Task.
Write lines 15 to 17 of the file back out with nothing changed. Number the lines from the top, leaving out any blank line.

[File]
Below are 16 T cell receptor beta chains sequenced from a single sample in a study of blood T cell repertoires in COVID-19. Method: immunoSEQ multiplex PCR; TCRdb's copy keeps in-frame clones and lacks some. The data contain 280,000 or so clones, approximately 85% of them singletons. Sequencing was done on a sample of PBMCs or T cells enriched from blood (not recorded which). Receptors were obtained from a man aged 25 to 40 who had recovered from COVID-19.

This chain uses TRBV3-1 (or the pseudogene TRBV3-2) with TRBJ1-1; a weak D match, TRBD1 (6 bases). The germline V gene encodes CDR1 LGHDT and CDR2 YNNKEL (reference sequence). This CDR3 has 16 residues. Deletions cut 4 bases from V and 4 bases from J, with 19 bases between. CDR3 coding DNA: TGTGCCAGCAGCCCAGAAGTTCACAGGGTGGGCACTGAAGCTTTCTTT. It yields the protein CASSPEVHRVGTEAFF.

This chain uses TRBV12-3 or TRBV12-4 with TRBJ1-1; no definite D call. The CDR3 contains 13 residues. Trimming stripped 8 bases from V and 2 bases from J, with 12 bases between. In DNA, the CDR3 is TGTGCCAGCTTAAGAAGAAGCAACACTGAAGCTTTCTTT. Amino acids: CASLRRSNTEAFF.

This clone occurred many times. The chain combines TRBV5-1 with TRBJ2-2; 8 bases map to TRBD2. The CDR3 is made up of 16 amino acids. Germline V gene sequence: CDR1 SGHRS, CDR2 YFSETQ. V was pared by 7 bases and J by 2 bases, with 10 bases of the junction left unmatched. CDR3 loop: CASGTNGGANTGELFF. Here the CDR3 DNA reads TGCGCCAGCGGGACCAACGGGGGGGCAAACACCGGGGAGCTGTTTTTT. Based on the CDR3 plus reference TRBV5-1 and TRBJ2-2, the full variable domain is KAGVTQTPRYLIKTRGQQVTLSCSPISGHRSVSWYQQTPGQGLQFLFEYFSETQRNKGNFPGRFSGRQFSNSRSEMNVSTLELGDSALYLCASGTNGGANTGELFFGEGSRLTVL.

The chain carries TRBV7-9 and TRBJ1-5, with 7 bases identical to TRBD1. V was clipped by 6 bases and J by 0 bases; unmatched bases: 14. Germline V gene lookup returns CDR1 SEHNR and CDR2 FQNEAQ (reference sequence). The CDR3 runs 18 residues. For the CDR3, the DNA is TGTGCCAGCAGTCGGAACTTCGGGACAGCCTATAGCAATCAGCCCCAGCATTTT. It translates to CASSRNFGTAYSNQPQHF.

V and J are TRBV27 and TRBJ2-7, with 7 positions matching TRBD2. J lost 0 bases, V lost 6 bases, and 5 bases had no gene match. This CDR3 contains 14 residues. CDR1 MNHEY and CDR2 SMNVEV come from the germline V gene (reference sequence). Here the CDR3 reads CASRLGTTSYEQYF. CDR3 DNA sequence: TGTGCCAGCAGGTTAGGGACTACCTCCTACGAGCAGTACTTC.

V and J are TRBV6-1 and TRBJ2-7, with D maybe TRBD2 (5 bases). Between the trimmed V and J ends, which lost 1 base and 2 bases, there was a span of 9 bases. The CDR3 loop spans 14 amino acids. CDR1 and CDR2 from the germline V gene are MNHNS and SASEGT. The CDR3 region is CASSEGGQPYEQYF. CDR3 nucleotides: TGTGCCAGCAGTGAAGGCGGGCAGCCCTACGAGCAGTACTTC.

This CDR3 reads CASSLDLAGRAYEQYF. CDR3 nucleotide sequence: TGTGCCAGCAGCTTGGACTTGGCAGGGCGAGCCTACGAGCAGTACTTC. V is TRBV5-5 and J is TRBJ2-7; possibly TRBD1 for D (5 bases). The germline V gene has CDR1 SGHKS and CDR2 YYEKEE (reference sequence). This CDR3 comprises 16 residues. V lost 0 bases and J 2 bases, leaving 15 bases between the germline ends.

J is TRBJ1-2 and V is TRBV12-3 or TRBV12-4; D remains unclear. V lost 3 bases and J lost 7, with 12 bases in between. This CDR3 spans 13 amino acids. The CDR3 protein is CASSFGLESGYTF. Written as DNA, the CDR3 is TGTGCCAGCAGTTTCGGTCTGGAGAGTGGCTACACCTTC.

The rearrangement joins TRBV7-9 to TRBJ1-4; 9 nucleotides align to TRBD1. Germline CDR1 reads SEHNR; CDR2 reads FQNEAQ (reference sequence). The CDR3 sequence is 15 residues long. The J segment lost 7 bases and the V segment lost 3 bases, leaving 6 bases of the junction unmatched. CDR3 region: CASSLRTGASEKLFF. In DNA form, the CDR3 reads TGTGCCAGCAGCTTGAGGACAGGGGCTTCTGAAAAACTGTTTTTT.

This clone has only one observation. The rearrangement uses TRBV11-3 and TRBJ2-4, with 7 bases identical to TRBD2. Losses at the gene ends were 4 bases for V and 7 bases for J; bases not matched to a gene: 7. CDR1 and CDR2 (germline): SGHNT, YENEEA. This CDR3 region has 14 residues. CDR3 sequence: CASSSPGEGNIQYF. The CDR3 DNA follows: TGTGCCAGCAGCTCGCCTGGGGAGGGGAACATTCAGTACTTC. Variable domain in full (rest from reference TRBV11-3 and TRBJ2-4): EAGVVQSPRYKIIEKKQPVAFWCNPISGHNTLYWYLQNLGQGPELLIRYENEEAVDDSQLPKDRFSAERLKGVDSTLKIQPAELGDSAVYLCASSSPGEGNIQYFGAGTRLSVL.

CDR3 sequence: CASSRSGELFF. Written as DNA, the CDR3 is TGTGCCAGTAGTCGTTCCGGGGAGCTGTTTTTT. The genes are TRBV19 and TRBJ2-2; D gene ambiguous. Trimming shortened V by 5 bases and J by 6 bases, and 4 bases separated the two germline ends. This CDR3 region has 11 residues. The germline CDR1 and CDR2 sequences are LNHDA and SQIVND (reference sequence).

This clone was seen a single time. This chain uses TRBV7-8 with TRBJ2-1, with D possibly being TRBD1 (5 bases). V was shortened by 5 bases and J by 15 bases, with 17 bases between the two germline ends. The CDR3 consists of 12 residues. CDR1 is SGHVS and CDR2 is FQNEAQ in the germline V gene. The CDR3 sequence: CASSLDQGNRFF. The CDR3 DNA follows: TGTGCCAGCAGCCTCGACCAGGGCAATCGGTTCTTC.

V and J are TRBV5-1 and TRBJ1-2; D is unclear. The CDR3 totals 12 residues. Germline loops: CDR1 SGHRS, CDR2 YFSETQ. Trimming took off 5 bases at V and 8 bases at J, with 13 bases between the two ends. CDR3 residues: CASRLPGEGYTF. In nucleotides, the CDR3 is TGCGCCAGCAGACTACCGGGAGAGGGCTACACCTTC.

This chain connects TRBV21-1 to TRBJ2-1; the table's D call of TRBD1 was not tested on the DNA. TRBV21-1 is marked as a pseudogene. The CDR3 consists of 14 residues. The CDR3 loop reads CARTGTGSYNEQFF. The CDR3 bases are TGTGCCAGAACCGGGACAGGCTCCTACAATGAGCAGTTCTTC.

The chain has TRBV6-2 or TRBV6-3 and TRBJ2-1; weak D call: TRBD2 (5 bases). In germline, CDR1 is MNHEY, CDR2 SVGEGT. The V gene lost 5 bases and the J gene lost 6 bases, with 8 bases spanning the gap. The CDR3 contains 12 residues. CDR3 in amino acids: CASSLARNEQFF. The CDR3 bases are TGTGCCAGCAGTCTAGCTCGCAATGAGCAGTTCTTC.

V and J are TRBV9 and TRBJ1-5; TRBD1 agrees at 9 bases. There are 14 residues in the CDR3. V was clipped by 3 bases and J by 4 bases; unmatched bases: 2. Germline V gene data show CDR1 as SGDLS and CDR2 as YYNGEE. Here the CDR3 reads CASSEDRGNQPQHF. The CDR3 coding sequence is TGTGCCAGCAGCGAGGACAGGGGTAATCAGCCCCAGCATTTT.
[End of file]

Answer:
This chain connects TRBV21-1 to TRBJ2-1; the table's D call of TRBD1 was not tested on the DNA. TRBV21-1 is marked as a pseudogene. The CDR3 consists of 14 residues. The CDR3 loop reads CARTGTGSYNEQFF. The CDR3 bases are TGTGCCAGAACCGGGACAGGCTCCTACAATGAGCAGTTCTTC.

The chain has TRBV6-2 or TRBV6-3 and TRBJ2-1; weak D call: TRBD2 (5 bases). In germline, CDR1 is MNHEY, CDR2 SVGEGT. The V gene lost 5 bases and the J gene lost 6 bases, with 8 bases spanning the gap. The CDR3 contains 12 residues. CDR3 in amino acids: CASSLARNEQFF. The CDR3 bases are TGTGCCAGCAGTCTAGCTCGCAATGAGCAGTTCTTC.

V and J are TRBV9 and TRBJ1-5; TRBD1 agrees at 9 bases. There are 14 residues in the CDR3. V was clipped by 3 bases and J by 4 bases; unmatched bases: 2. Germline V gene data show CDR1 as SGDLS and CDR2 as YYNGEE. Here the CDR3 reads CASSEDRGNQPQHF. The CDR3 coding sequence is TGTGCCAGCAGCGAGGACAGGGGTAATCAGCCCCAGCATTTT.